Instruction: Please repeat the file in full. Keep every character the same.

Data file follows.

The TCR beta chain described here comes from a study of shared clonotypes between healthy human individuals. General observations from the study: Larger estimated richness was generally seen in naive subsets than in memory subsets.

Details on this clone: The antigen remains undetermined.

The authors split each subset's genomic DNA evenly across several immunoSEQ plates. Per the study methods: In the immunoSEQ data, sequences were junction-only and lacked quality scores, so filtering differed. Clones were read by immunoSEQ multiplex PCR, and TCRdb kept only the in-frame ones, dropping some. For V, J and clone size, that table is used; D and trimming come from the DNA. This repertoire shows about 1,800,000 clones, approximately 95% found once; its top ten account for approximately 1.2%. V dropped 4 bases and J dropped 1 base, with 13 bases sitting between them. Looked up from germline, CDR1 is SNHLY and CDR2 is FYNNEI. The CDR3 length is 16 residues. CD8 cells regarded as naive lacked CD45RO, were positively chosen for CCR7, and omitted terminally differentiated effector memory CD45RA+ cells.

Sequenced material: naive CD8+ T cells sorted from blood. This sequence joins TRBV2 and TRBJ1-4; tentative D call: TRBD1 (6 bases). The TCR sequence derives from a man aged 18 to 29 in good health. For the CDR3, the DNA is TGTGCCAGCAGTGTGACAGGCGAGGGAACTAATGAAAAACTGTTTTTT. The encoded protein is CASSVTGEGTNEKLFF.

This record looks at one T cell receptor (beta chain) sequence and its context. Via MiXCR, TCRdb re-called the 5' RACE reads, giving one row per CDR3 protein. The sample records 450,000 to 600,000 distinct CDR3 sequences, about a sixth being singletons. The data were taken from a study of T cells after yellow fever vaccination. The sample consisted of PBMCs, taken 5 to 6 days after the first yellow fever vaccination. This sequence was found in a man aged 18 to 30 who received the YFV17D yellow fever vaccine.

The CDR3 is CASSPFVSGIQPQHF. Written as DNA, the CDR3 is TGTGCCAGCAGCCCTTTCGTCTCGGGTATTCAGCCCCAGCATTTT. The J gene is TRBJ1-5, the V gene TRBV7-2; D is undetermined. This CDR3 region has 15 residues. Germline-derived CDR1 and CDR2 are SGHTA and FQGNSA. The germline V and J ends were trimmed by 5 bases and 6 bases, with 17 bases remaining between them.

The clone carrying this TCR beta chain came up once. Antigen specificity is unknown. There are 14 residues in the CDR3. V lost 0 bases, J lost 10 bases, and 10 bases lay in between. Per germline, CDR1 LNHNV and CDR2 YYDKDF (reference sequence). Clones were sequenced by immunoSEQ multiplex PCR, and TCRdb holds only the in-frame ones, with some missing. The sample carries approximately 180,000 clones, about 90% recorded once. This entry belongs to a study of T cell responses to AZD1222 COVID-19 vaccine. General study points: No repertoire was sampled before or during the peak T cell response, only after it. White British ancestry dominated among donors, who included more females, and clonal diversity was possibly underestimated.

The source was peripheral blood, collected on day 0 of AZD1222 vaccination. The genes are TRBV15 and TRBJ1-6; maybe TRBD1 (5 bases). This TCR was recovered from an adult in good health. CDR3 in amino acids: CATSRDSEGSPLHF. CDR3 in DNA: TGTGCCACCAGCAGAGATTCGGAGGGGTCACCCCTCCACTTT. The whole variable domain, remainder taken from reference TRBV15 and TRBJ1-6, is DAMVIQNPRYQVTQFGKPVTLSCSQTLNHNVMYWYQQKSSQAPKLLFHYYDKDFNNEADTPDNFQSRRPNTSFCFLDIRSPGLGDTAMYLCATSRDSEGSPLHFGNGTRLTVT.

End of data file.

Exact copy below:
The TCR beta chain described here comes from a study of shared clonotypes between healthy human individuals. General observations from the study: Larger estimated richness was generally seen in naive subsets than in memory subsets.

Details on this clone: The antigen remains undetermined.

The authors split each subset's genomic DNA evenly across several immunoSEQ plates. Per the study methods: In the immunoSEQ data, sequences were junction-only and lacked quality scores, so filtering differed. Clones were read by immunoSEQ multiplex PCR, and TCRdb kept only the in-frame ones, dropping some. For V, J and clone size, that table is used; D and trimming come from the DNA. This repertoire shows about 1,800,000 clones, approximately 95% found once; its top ten account for approximately 1.2%. V dropped 4 bases and J dropped 1 base, with 13 bases sitting between them. Looked up from germline, CDR1 is SNHLY and CDR2 is FYNNEI. The CDR3 length is 16 residues. CD8 cells regarded as naive lacked CD45RO, were positively chosen for CCR7, and omitted terminally differentiated effector memory CD45RA+ cells.

Sequenced material: naive CD8+ T cells sorted from blood. This sequence joins TRBV2 and TRBJ1-4; tentative D call: TRBD1 (6 bases). The TCR sequence derives from a man aged 18 to 29 in good health. For the CDR3, the DNA is TGTGCCAGCAGTGTGACAGGCGAGGGAACTAATGAAAAACTGTTTTTT. The encoded protein is CASSVTGEGTNEKLFF.

This record looks at one T cell receptor (beta chain) sequence and its context. Via MiXCR, TCRdb re-called the 5' RACE reads, giving one row per CDR3 protein. The sample records 450,000 to 600,000 distinct CDR3 sequences, about a sixth being singletons. The data were taken from a study of T cells after yellow fever vaccination. The sample consisted of PBMCs, taken 5 to 6 days after the first yellow fever vaccination. This sequence was found in a man aged 18 to 30 who received the YFV17D yellow fever vaccine.

The CDR3 is CASSPFVSGIQPQHF. Written as DNA, the CDR3 is TGTGCCAGCAGCCCTTTCGTCTCGGGTATTCAGCCCCAGCATTTT. The J gene is TRBJ1-5, the V gene TRBV7-2; D is undetermined. This CDR3 region has 15 residues. Germline-derived CDR1 and CDR2 are SGHTA and FQGNSA. The germline V and J ends were trimmed by 5 bases and 6 bases, with 17 bases remaining between them.

The clone carrying this TCR beta chain came up once. Antigen specificity is unknown. There are 14 residues in the CDR3. V lost 0 bases, J lost 10 bases, and 10 bases lay in between. Per germline, CDR1 LNHNV and CDR2 YYDKDF (reference sequence). Clones were sequenced by immunoSEQ multiplex PCR, and TCRdb holds only the in-frame ones, with some missing. The sample carries approximately 180,000 clones, about 90% recorded once. This entry belongs to a study of T cell responses to AZD1222 COVID-19 vaccine. General study points: No repertoire was sampled before or during the peak T cell response, only after it. White British ancestry dominated among donors, who included more females, and clonal diversity was possibly underestimated.

The source was peripheral blood, collected on day 0 of AZD1222 vaccination. The genes are TRBV15 and TRBJ1-6; maybe TRBD1 (5 bases). This TCR was recovered from an adult in good health. CDR3 in amino acids: CATSRDSEGSPLHF. CDR3 in DNA: TGTGCCACCAGCAGAGATTCGGAGGGGTCACCCCTCCACTTT. The whole variable domain, remainder taken from reference TRBV15 and TRBJ1-6, is DAMVIQNPRYQVTQFGKPVTLSCSQTLNHNVMYWYQQKSSQAPKLLFHYYDKDFNNEADTPDNFQSRRPNTSFCFLDIRSPGLGDTAMYLCATSRDSEGSPLHFGNGTRLTVT.